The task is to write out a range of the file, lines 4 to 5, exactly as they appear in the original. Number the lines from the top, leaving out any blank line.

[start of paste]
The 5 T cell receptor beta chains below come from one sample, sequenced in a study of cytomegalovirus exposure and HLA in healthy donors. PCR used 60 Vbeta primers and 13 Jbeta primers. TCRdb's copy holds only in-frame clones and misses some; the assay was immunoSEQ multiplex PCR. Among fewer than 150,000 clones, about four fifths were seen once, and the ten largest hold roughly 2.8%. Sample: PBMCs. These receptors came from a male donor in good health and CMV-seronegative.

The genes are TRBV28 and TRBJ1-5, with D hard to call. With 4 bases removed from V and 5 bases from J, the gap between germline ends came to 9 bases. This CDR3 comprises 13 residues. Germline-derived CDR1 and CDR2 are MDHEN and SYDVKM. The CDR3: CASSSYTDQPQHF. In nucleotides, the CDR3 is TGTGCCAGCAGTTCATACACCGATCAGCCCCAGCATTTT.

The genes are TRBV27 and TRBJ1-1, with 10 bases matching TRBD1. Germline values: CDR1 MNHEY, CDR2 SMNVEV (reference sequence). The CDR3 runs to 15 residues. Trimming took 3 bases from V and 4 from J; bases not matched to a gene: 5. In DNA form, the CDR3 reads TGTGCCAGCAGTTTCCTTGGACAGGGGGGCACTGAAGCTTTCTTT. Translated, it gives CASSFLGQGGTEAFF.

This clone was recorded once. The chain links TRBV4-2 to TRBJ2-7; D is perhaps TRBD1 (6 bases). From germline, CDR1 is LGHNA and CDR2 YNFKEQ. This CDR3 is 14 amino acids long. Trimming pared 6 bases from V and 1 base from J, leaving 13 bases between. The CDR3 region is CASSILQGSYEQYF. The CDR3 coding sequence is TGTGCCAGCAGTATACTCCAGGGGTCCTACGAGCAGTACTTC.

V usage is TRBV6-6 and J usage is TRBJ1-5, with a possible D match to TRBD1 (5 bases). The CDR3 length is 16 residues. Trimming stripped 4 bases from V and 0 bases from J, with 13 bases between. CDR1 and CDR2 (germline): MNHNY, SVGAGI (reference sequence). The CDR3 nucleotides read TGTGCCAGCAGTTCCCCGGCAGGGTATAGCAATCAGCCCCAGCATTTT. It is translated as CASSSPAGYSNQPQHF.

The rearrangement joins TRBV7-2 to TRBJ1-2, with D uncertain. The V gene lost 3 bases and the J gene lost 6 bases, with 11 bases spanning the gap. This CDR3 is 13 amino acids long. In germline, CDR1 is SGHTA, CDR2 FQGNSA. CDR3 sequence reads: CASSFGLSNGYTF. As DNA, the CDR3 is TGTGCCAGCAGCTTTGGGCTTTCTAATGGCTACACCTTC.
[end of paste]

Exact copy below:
This clone was recorded once. The chain links TRBV4-2 to TRBJ2-7; D is perhaps TRBD1 (6 bases). From germline, CDR1 is LGHNA and CDR2 YNFKEQ. This CDR3 is 14 amino acids long. Trimming pared 6 bases from V and 1 base from J, leaving 13 bases between. The CDR3 region is CASSILQGSYEQYF. The CDR3 coding sequence is TGTGCCAGCAGTATACTCCAGGGGTCCTACGAGCAGTACTTC.

V usage is TRBV6-6 and J usage is TRBJ1-5, with a possible D match to TRBD1 (5 bases). The CDR3 length is 16 residues. Trimming stripped 4 bases from V and 0 bases from J, with 13 bases between. CDR1 and CDR2 (germline): MNHNY, SVGAGI (reference sequence). The CDR3 nucleotides read TGTGCCAGCAGTTCCCCGGCAGGGTATAGCAATCAGCCCCAGCATTTT. It is translated as CASSSPAGYSNQPQHF.